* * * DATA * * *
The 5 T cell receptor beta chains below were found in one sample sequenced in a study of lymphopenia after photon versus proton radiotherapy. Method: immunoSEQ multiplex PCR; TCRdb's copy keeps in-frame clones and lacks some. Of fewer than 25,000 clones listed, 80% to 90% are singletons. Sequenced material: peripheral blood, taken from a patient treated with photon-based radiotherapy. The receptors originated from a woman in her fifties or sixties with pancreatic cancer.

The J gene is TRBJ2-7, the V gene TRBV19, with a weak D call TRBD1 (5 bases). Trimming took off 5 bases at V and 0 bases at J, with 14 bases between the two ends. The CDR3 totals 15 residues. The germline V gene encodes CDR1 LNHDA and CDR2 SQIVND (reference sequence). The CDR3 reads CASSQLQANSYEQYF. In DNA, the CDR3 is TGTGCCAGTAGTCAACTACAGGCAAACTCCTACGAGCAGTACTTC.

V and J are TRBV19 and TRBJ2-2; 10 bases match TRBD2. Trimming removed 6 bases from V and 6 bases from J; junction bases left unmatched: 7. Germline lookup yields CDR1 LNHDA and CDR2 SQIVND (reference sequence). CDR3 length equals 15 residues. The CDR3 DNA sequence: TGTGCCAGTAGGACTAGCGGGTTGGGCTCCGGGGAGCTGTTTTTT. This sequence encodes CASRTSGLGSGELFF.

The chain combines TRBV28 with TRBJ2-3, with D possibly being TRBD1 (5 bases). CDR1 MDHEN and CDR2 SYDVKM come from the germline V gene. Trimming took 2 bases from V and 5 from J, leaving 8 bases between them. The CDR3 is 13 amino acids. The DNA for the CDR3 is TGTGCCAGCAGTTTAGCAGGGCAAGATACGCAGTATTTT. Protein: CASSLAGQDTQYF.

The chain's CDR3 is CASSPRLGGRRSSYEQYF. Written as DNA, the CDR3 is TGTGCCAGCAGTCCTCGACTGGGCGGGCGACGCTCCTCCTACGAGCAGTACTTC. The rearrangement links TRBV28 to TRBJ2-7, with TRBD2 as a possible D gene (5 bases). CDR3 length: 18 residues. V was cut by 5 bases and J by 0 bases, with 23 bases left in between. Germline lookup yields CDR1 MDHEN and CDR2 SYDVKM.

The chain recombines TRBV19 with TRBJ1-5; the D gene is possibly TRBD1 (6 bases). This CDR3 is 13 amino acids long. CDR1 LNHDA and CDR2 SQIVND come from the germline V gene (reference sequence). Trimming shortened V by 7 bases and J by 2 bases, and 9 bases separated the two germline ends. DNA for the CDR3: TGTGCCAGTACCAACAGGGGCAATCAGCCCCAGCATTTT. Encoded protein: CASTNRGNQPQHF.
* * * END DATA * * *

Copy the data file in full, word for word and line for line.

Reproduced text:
The 5 T cell receptor beta chains below were found in one sample sequenced in a study of lymphopenia after photon versus proton radiotherapy. Method: immunoSEQ multiplex PCR; TCRdb's copy keeps in-frame clones and lacks some. Of fewer than 25,000 clones listed, 80% to 90% are singletons. Sequenced material: peripheral blood, taken from a patient treated with photon-based radiotherapy. The receptors originated from a woman in her fifties or sixties with pancreatic cancer.

The J gene is TRBJ2-7, the V gene TRBV19, with a weak D call TRBD1 (5 bases). Trimming took off 5 bases at V and 0 bases at J, with 14 bases between the two ends. The CDR3 totals 15 residues. The germline V gene encodes CDR1 LNHDA and CDR2 SQIVND (reference sequence). The CDR3 reads CASSQLQANSYEQYF. In DNA, the CDR3 is TGTGCCAGTAGTCAACTACAGGCAAACTCCTACGAGCAGTACTTC.

V and J are TRBV19 and TRBJ2-2; 10 bases match TRBD2. Trimming removed 6 bases from V and 6 bases from J; junction bases left unmatched: 7. Germline lookup yields CDR1 LNHDA and CDR2 SQIVND (reference sequence). CDR3 length equals 15 residues. The CDR3 DNA sequence: TGTGCCAGTAGGACTAGCGGGTTGGGCTCCGGGGAGCTGTTTTTT. This sequence encodes CASRTSGLGSGELFF.

The chain combines TRBV28 with TRBJ2-3, with D possibly being TRBD1 (5 bases). CDR1 MDHEN and CDR2 SYDVKM come from the germline V gene. Trimming took 2 bases from V and 5 from J, leaving 8 bases between them. The CDR3 is 13 amino acids. The DNA for the CDR3 is TGTGCCAGCAGTTTAGCAGGGCAAGATACGCAGTATTTT. Protein: CASSLAGQDTQYF.

The chain's CDR3 is CASSPRLGGRRSSYEQYF. Written as DNA, the CDR3 is TGTGCCAGCAGTCCTCGACTGGGCGGGCGACGCTCCTCCTACGAGCAGTACTTC. The rearrangement links TRBV28 to TRBJ2-7, with TRBD2 as a possible D gene (5 bases). CDR3 length: 18 residues. V was cut by 5 bases and J by 0 bases, with 23 bases left in between. Germline lookup yields CDR1 MDHEN and CDR2 SYDVKM.

The chain recombines TRBV19 with TRBJ1-5; the D gene is possibly TRBD1 (6 bases). This CDR3 is 13 amino acids long. CDR1 LNHDA and CDR2 SQIVND come from the germline V gene (reference sequence). Trimming shortened V by 7 bases and J by 2 bases, and 9 bases separated the two germline ends. DNA for the CDR3: TGTGCCAGTACCAACAGGGGCAATCAGCCCCAGCATTTT. Encoded protein: CASTNRGNQPQHF.